by Sasha C. Russell, Communications Specialist, Massachusetts Council on Compulsive Gambling

September 2014 marks the 25th National Recovery Month. Organizations and governments across the United States are encouraged to endorse this month through proclamations, and recovery-focused events.  According to the Substance Abuse and Mental Health Services Administration (SAMHSA), “In its 25th year, Recovery Month promotes the societal benefits of prevention, treatment, and recovery for mental and substance use disorders. This year’s theme, ‘Join the Voices for Recovery: Speak Up, Reach Out,’ encourages people to openly speak up about mental and substance use disorders and the reality of recovery, and promotes ways individuals can use to recognize behavioral health issues and reach out for help. Recovery Month spreads the positive message that behavioral health is essential to overall health, that prevention works, treatment is effective and people can and do recover.”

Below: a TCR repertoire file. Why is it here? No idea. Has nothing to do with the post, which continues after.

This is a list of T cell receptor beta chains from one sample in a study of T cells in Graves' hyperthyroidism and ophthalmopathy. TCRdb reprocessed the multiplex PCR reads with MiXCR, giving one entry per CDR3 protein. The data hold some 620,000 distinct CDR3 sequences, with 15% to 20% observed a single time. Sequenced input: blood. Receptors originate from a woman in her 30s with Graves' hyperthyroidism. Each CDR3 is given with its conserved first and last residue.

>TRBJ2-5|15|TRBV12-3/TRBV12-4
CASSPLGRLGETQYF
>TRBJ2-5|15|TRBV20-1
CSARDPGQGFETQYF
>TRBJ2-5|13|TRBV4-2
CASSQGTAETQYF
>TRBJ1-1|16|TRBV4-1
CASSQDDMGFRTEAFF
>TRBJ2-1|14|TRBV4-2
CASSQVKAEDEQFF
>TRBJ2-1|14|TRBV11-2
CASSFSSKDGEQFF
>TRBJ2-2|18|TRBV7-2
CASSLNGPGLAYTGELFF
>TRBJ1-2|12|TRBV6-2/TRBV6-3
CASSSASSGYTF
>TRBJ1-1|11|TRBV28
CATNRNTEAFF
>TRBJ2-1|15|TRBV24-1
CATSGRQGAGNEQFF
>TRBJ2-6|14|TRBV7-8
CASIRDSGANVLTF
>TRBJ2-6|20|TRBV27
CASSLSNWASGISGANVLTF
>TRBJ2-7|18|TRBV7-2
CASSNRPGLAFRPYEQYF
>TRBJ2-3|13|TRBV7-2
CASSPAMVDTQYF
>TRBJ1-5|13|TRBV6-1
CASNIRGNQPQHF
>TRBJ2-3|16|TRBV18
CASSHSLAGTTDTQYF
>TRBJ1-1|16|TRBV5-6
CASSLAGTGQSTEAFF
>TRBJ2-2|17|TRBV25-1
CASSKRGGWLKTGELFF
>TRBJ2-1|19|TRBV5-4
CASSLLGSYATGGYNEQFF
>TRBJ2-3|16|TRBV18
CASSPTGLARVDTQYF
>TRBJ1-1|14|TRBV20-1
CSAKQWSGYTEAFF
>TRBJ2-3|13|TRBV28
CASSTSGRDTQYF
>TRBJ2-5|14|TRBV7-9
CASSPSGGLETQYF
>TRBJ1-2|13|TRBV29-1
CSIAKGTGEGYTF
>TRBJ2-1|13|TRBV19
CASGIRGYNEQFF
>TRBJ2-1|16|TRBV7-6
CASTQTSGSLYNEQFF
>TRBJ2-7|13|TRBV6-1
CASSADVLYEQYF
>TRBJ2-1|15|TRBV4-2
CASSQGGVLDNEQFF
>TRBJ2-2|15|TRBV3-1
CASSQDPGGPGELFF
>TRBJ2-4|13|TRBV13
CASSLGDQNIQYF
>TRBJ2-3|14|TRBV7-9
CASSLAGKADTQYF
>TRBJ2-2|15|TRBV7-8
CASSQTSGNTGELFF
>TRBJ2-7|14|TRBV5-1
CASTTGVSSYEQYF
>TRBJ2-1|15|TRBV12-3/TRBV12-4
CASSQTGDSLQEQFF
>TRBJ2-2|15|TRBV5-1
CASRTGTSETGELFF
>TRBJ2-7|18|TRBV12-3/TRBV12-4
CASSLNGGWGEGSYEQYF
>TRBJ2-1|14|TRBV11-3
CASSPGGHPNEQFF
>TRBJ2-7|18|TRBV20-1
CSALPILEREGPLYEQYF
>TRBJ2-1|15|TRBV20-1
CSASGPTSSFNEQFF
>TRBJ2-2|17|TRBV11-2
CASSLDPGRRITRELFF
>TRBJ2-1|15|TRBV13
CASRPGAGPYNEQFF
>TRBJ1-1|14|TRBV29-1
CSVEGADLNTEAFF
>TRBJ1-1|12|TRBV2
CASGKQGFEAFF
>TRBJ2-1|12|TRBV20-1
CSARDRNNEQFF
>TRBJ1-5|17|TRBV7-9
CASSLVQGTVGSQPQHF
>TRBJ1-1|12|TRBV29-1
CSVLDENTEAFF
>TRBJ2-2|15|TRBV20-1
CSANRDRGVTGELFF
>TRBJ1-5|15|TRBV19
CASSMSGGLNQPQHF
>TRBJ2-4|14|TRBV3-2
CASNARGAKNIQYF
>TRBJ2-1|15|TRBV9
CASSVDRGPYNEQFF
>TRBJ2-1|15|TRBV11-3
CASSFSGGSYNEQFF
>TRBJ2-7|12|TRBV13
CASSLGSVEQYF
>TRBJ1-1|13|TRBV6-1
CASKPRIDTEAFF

by Sasha C. Russell, Communications Specialist, Massachusetts Council on Compulsive Gambling

Advocacy is at the core of our mission at the Massachusetts Council on Compulsive Gambling. We advocate for services to help people with gambling disorders, their families, and the greater community. We work with businesses, corporations, organizations, and the industry to ensure responsible public policies for state-supported gambling.

by Meaghan Lyver, Communications Intern, Massachusetts Council on Compulsive Gambling